The WHO has further requested the CND Commission on Narcotics Drugs) to reschedule cannabis, why? Because cannabis has medicinal values that are beneficial to humans hence should not be completely banned. (Cannabis is currently a Schedule 1 drug meaning it does not have any medicinal purpose which is not true). Additionally, the American Academy of Arts and Sciences (2017) has confirmed the medicinal value of cannabis.

It has been reported recently that, there is conclusive evidence that cannabis is a drug and it is effective in the treatment of chronic pain, multiple sclerosis-related muscle spasms and chemotherapy-induced nausea and vomiting.

Regarding the link between cannabis and cancer, the Academy found evidence to the effect that, smoking cannabis does not increase the risk of cancer which is often associated with tobacco use such as lung, head and neck cancers. The United Nations human rights mechanisms also recognizes that ensuring access to essential medicines is an essential element of the right to health and by ensuring the availability of essential medicines, will help to achieve Target 3.b “…provide access to affordable essential medicines…”

Moreover, it is reported that there is a large burden of untreated pain around the world with as many as 80% of the world’s population without access to controlled medicines (UNODC, 2018).

What some of these CSOs in Ghana are doing is just throwing dust into the eyes of Ghanaians and making everyone believe Ghana will be doing the wrong thing if we decriminalize cannabis and treat drug use as a health issue as well as allowing a certain amount for medicinal purpose like in other countries.

We humbly ask parliament to first and foremost think about the health and wellbeing of people who use drugs and support them and not continue to jail them for their drug use habits.

And Secondly, parliament has a duty to legislate laws that ensures that people who need cannabis for medicinal purpose readily have access to it to help relief themselves of severe pain. We cannot continue to criminalize a substance that can relieve pain when we actually have what it takes as a country to embrace that. We will like to urge parliament to also consider declassifying Hemp which is non-psychoactive and allow its growth for industrial and medical purposes. It is worth noting that the Government of Ghana and Ghana as a whole will be in line to benefit from the generation of taxes over the same period of some $10 million dollars; and that is just one farmer.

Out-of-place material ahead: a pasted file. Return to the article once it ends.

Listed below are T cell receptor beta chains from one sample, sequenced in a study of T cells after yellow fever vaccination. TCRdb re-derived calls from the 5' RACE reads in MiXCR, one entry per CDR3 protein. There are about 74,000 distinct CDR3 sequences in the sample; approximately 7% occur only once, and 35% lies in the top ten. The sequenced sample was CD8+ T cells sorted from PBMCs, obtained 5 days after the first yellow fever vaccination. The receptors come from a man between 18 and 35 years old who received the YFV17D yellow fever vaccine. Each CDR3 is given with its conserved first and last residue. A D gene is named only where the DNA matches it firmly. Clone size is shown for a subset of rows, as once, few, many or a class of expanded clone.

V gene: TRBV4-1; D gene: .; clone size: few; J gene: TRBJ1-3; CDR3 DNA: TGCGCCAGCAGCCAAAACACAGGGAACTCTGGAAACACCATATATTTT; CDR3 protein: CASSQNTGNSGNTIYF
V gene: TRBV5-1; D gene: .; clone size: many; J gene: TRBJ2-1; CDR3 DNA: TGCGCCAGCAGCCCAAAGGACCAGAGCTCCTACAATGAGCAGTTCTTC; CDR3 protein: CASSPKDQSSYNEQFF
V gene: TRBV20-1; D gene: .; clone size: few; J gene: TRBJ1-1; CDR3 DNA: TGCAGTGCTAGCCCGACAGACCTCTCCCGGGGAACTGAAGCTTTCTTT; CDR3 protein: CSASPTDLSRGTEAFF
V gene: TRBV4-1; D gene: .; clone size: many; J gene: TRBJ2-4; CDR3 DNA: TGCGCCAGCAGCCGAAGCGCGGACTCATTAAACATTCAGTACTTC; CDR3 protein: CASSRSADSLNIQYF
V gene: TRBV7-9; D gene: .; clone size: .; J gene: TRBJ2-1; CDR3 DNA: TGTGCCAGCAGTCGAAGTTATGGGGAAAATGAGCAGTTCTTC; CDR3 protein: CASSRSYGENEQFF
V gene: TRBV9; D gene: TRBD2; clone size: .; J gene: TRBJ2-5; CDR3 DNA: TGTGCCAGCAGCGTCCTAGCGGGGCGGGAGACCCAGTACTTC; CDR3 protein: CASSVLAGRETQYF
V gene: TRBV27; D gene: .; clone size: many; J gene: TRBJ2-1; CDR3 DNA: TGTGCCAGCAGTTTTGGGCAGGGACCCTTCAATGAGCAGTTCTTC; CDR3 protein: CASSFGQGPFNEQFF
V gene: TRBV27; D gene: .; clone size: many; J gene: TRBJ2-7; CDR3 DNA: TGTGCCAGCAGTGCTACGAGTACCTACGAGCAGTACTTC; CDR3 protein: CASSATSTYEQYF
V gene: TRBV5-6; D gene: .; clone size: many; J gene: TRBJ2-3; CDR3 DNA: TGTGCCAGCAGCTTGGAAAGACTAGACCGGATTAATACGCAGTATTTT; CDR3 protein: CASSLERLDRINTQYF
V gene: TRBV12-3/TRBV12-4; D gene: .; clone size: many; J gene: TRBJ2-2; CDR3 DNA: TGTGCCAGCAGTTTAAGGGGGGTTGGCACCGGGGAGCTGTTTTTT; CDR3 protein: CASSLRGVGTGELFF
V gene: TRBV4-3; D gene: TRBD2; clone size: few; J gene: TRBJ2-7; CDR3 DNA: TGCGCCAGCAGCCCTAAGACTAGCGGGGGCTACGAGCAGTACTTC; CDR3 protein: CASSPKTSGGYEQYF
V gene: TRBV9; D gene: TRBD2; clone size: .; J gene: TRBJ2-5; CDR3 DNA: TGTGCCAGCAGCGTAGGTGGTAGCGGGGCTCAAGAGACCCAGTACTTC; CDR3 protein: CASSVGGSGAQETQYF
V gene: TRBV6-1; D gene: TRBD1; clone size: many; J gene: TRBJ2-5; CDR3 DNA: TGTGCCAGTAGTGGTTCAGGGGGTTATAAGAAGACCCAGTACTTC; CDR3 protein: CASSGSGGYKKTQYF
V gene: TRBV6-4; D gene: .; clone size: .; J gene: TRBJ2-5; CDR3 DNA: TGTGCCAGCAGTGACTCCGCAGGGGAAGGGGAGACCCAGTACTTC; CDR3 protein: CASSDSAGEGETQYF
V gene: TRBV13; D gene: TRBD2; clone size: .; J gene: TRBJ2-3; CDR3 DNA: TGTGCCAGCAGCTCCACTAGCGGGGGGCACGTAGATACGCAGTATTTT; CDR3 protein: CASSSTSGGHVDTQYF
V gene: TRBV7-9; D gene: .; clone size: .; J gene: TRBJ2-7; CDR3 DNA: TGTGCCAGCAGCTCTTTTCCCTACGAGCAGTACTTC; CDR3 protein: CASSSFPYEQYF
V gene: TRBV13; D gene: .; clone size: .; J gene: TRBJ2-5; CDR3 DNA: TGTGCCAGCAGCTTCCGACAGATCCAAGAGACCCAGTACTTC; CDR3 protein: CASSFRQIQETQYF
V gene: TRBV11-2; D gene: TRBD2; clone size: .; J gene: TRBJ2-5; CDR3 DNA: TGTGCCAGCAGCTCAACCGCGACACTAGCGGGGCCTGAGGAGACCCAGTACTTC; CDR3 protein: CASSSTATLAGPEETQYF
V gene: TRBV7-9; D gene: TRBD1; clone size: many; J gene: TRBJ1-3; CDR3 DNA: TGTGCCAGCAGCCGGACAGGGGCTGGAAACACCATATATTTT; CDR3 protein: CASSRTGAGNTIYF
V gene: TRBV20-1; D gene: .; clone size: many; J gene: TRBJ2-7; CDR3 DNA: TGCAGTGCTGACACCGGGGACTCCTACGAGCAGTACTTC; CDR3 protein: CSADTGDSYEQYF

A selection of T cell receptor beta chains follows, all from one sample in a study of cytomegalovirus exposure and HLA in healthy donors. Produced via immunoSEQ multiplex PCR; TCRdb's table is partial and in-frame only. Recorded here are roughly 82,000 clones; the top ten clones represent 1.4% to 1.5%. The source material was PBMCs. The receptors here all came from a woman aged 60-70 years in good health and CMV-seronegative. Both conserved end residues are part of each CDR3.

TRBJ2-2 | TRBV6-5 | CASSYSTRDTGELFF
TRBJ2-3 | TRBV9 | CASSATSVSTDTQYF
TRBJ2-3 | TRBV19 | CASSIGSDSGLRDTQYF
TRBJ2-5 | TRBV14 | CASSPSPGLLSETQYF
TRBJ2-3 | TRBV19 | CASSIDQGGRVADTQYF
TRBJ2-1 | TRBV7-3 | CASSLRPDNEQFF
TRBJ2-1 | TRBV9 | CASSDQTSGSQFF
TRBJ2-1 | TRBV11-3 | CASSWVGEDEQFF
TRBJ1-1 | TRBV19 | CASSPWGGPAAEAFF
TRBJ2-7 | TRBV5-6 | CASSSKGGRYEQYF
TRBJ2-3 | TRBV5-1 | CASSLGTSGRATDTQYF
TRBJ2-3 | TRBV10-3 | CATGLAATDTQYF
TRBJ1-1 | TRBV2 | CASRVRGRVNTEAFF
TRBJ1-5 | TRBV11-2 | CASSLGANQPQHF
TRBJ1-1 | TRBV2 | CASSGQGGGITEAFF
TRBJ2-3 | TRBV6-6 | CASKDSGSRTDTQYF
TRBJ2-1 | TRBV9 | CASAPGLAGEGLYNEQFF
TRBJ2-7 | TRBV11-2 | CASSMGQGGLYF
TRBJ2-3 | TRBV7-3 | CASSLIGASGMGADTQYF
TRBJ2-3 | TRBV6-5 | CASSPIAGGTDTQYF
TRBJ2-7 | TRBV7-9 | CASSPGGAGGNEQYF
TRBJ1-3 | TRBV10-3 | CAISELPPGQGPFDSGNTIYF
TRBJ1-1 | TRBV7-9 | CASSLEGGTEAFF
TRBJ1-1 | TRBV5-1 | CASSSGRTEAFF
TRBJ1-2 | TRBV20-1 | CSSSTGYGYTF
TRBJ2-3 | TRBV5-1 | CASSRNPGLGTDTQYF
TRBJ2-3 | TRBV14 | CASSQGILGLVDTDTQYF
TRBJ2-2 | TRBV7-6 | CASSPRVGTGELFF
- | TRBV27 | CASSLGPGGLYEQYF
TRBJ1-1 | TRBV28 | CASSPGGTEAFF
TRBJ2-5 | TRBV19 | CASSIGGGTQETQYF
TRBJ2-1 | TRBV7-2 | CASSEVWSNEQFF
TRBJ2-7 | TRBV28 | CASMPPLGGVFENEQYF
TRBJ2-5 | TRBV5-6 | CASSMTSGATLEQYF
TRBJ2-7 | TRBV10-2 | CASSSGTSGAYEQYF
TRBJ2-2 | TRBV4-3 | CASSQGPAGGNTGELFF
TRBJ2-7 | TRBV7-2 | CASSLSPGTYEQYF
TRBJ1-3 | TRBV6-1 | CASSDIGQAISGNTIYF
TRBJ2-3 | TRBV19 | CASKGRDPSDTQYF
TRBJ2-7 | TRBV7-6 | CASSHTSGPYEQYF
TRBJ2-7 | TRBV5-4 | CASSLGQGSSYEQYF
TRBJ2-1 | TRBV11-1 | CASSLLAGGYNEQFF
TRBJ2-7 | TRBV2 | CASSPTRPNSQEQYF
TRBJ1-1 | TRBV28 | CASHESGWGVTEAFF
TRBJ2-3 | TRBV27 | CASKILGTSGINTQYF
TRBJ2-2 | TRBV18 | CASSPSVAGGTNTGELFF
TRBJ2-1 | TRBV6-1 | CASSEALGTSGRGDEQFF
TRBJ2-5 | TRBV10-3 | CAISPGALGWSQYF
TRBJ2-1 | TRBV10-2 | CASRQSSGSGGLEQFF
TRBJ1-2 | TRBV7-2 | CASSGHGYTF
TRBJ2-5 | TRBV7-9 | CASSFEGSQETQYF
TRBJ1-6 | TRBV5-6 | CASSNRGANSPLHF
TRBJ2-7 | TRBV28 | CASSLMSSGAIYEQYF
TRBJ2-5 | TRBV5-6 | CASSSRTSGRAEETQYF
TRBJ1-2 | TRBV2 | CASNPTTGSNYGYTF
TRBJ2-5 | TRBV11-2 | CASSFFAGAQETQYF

Lastly, we will like to draw parliament’s attention to the recent media alert by the INCB in June (2019), where they admonished countries for over reliance on prohibition of drug use as the means of drug control. In actual fact the INCB called on countries to institute alternatives to punishment.

Coming home to Africa, the Africa Union (AU) plan of action on drug control 2019-2024 that was recently adopted by ministers of Member States has called on all to ensure, that, drug control mechanisms are comprehensive and, evidence based. The AU further called on all member states to remove criminal sanctions against people who use drugs and put in place alternatives to punishment for all who use drugs whilst also putting in place as well as adopt and implement harm reduction services for people who use drugs.

These and many other International and regional commitments are things issues Ghana as a country we should be promoting in the current bill and not seeking to digress from them.

We will like to assure all well-meaning Ghanaians that, the debate before parliament is meant to place the health and well- being of its citizens as a matter of priority and not seeking to exacerbate the current problems. In conclusion, the WHO has recommended that, “drug control should not be approached as an objective in itself but as a tool to optimize public health”. We will want to join our voices to the following international organizations;

  • The Committee on Economic, Social and Cultural Rights
  • Special Rapporteurs on the right to health; on freedom from torture and other ill-treatment; and on extrajudicial, summary or arbitrary executions;
  • The Committee on the Rights of the Child; and
  • The Office of the United Nations High Commissioner for Human Rights

in recommending the decriminalization of drug use and possession for personal use which will be an important step towards the fulfillment of the rights to health and towards protecting the safety and well-being of communities.

This is in line with the twelve UN agencies which have jointly recommended review and repealing of laws criminalizing drug use and the possession of drugs for personal use on 27th of June, 2017. (UNAIDS/UNHCR/UNICEF/WFP/UNDP/UNFPA/UNWomen/ILO/UNESCO/WHO/IOM/OHCHR,)

Consequently, we are only reinforcing the recommendations of all the above committees and agencies. It cannot be the case that all these committees and agencies have ulterior motives.

Signed by;

West Africa Drug Policy Network

Drug Policy Network -Ghana

Harm Reduction Alliance Ghana

Students for Sensible Drug Policy- Ghana

YouthRISE International Rep in Ghana

Students for Drug Policy Reform Ghana

Hemp Association of Ghana